BURNETT: Ripley and other upstream water users are increasingly concerned over the fact that half of all managed water in Texas goes to agriculture. In the case of Lake Travis, 60 percent of the water released from the dam last year went to farmers 300 miles downstream.
RIPLEY: We had plenty of water last year at the beginning of the season. So the farmers got their water, and they continued to take all the water they wanted.
BURNETT: That's sure not the case this year. In March, the Lower Colorado River Authority, the entity that manages this basin, asked the state for emergency authority to cut off water to farmers, fearing there would not be enough water for customers such as Austin.
The Franzen brothers raise cattle and rice in Matagorda County, down on the Texas coast, and they depend on Colorado River to flood their fields.
(SOUNDBITE OF BIRDS)
BURNETT: Derril Franzen, in jeans and a cowboy hat, sadly surveys an unplanted field of gray dirt.
DARRIL FRANZEN: It's the funniest feeling we've had in our life. It's the first year in the history of this ranch, that's been producing rice since the early 1900s, that we haven't had any water.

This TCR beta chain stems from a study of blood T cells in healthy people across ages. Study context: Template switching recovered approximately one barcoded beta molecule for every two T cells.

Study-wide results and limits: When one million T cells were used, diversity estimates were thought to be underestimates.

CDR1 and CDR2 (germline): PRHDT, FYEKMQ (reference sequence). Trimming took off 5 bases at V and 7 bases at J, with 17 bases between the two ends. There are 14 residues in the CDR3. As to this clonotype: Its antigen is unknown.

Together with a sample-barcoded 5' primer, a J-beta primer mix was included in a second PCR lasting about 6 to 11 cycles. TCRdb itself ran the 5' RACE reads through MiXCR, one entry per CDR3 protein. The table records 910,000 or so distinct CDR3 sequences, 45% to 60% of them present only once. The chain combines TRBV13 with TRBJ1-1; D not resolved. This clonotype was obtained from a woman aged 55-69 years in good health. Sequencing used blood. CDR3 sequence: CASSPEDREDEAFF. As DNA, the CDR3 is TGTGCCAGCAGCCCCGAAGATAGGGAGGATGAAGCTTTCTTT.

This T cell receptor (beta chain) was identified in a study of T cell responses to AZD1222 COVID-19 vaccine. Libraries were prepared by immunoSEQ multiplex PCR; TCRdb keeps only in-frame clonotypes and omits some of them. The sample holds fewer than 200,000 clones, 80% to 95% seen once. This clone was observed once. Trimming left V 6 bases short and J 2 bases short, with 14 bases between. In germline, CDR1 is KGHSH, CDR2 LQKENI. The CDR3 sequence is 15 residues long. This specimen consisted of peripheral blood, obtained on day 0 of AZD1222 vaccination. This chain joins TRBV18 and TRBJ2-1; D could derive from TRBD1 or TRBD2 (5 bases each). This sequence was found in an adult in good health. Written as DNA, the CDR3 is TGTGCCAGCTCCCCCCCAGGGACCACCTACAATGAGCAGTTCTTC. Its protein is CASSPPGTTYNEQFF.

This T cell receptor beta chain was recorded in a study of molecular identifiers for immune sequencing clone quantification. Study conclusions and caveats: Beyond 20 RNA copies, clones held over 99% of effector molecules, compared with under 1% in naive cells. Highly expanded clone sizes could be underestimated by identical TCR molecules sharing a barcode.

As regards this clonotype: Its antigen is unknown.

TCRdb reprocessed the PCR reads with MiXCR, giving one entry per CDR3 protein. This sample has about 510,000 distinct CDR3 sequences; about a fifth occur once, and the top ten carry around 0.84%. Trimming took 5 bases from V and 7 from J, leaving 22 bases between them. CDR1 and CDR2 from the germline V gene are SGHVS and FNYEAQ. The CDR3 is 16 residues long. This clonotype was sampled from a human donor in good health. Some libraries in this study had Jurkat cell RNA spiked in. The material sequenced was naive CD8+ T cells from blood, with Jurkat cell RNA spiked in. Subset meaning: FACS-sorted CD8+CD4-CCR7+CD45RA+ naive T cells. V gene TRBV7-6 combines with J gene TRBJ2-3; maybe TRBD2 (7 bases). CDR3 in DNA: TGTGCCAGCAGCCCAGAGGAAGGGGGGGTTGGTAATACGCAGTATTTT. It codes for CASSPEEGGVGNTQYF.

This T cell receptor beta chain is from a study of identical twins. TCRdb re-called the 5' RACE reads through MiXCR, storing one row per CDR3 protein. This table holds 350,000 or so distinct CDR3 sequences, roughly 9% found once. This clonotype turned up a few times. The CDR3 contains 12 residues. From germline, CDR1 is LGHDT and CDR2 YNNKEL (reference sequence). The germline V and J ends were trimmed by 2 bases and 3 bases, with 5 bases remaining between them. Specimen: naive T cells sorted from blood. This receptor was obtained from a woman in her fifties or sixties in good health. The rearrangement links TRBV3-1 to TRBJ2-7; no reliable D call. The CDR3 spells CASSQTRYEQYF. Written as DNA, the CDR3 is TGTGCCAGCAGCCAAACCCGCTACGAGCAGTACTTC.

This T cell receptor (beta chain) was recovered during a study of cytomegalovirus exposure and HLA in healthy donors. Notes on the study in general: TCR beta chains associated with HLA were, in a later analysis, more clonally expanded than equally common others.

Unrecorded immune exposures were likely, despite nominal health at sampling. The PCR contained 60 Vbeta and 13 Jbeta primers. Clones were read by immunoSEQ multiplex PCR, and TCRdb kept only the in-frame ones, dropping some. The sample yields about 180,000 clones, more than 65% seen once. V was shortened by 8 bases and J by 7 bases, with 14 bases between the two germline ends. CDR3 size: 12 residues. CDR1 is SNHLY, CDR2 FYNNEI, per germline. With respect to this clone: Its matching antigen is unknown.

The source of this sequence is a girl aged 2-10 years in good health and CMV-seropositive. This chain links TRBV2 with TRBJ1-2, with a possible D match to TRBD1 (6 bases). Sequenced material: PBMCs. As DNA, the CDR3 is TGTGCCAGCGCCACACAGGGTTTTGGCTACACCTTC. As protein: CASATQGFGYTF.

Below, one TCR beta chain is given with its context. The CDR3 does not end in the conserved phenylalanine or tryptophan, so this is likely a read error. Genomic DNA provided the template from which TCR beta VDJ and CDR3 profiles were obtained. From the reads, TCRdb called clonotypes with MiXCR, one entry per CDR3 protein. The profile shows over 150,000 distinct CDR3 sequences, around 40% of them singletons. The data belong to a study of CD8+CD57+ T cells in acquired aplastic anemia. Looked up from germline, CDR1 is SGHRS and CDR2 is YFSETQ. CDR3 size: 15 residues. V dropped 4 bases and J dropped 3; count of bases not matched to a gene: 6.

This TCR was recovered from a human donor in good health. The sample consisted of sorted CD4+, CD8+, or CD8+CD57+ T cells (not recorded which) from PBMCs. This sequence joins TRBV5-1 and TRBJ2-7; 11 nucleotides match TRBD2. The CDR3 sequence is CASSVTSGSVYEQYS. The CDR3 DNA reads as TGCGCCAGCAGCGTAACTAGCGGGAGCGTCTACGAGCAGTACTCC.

BURNETT: Rice farmers don't have a lot of sympathy for people who value Lake Travis for the pretty sunsets. Haskell Simon is a small rice farmer and a spokesman for his industry in the county seat of Bay City.
HASKELL SIMON: Now, if those folks feel strong enough they want to take away our livelihood, by using water for their recreational and development needs, then perhaps they should be talking to us about how to compensate the farmers for their loss of livelihood, which we've depended on for 110 years.
BURNETT: These are kind of stakeholders sitting at the table these days, all demanding answers from Becky Motal. She's general manager of the Lower Colorado River Authority.
BECKY MOTAL: 2011 got a lot of people interested in the fact that, gee, we need more water. You know, there's more demand on the system and everybody wants a share of that water.
BURNETT: Last year was so dry that Lakes Travis and Buchanan recorded the lowest inflows since they were created around 70 years ago. Motal says her agency is concerned that 2011 might herald a new drought of record, 60 years after the 1950s drought.
MOTAL: One of the ways to address that is don't wait till you're there, but start to plan for new supplies of water.